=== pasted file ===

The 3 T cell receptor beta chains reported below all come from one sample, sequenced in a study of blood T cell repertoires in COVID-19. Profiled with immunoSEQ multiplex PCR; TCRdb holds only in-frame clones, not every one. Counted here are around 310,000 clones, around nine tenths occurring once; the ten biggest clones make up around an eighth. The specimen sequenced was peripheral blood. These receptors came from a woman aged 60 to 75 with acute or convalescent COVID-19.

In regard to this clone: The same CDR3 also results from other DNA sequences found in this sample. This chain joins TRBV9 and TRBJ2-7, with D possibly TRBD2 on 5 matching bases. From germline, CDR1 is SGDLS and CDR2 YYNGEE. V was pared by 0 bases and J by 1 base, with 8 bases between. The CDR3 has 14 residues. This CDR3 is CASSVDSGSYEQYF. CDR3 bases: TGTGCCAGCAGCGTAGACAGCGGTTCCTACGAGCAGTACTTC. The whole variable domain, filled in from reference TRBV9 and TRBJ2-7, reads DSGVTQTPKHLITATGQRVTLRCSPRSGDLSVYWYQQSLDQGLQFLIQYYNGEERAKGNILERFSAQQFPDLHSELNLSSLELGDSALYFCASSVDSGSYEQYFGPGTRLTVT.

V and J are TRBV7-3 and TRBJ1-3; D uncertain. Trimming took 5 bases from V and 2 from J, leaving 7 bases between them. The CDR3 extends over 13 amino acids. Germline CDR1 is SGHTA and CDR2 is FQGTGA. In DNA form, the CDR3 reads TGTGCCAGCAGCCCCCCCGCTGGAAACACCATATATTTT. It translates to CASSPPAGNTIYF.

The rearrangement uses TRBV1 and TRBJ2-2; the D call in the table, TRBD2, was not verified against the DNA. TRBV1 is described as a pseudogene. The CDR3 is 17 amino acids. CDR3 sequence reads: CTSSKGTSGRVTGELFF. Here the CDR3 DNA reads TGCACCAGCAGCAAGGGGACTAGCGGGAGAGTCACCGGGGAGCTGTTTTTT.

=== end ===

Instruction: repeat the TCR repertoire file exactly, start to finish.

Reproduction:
The 3 T cell receptor beta chains reported below all come from one sample, sequenced in a study of blood T cell repertoires in COVID-19. Profiled with immunoSEQ multiplex PCR; TCRdb holds only in-frame clones, not every one. Counted here are around 310,000 clones, around nine tenths occurring once; the ten biggest clones make up around an eighth. The specimen sequenced was peripheral blood. These receptors came from a woman aged 60 to 75 with acute or convalescent COVID-19.

In regard to this clone: The same CDR3 also results from other DNA sequences found in this sample. This chain joins TRBV9 and TRBJ2-7, with D possibly TRBD2 on 5 matching bases. From germline, CDR1 is SGDLS and CDR2 YYNGEE. V was pared by 0 bases and J by 1 base, with 8 bases between. The CDR3 has 14 residues. This CDR3 is CASSVDSGSYEQYF. CDR3 bases: TGTGCCAGCAGCGTAGACAGCGGTTCCTACGAGCAGTACTTC. The whole variable domain, filled in from reference TRBV9 and TRBJ2-7, reads DSGVTQTPKHLITATGQRVTLRCSPRSGDLSVYWYQQSLDQGLQFLIQYYNGEERAKGNILERFSAQQFPDLHSELNLSSLELGDSALYFCASSVDSGSYEQYFGPGTRLTVT.

V and J are TRBV7-3 and TRBJ1-3; D uncertain. Trimming took 5 bases from V and 2 from J, leaving 7 bases between them. The CDR3 extends over 13 amino acids. Germline CDR1 is SGHTA and CDR2 is FQGTGA. In DNA form, the CDR3 reads TGTGCCAGCAGCCCCCCCGCTGGAAACACCATATATTTT. It translates to CASSPPAGNTIYF.

The rearrangement uses TRBV1 and TRBJ2-2; the D call in the table, TRBD2, was not verified against the DNA. TRBV1 is described as a pseudogene. The CDR3 is 17 amino acids. CDR3 sequence reads: CTSSKGTSGRVTGELFF. Here the CDR3 DNA reads TGCACCAGCAGCAAGGGGACTAGCGGGAGAGTCACCGGGGAGCTGTTTTTT.